Tension pneumothorax during general anaesthesia is a rare but deleterious event in the perioperative setting, which may cause severe cardiorespiratory collapse, leading to brain damage or even death . Specific operations in proximity to parietal pleura, laparoscopy, or application of regional block or central venous cannulation are among interventions, where a pleural tear is quite possible, enabling iatrogenic pneumothorax formation [2, 3], while positive pressure ventilation is the most common aetiology of pneumothorax in ICU mechanically ventilated patients . Under these conditions, the development of tension pneumothorax is a well-established phenomenon, necessitating fast and proper diagnosis and rapid drainage .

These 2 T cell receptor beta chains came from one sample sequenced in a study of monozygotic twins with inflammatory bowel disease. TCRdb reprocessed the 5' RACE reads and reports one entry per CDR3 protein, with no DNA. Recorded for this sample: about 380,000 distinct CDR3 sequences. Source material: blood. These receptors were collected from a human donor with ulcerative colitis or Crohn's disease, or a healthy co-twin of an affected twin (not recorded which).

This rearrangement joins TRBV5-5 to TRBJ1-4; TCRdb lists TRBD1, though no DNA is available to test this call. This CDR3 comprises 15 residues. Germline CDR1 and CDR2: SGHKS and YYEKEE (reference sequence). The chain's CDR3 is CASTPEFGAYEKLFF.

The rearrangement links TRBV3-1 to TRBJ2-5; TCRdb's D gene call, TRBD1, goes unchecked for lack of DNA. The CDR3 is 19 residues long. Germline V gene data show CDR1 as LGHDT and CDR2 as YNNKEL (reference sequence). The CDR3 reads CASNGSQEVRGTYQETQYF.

We describe a case of a healthy middle-aged woman, who was planned to receive general anaesthesia for total thyroidectomy. Despite the absence of any surgical or anaesthesia-related factor for pneumothorax formation, the patient experienced intraoperative tension pneumothorax. After initial resuscitation and pneumothorax drainage, the patient was found to suffer from multiple, undiagnosed emphysematous bullae. Thyroidectomy was postponed and rescheduled one year later, after two-stage thoracotomy for bilateral bullectomy.
2. Case Presentation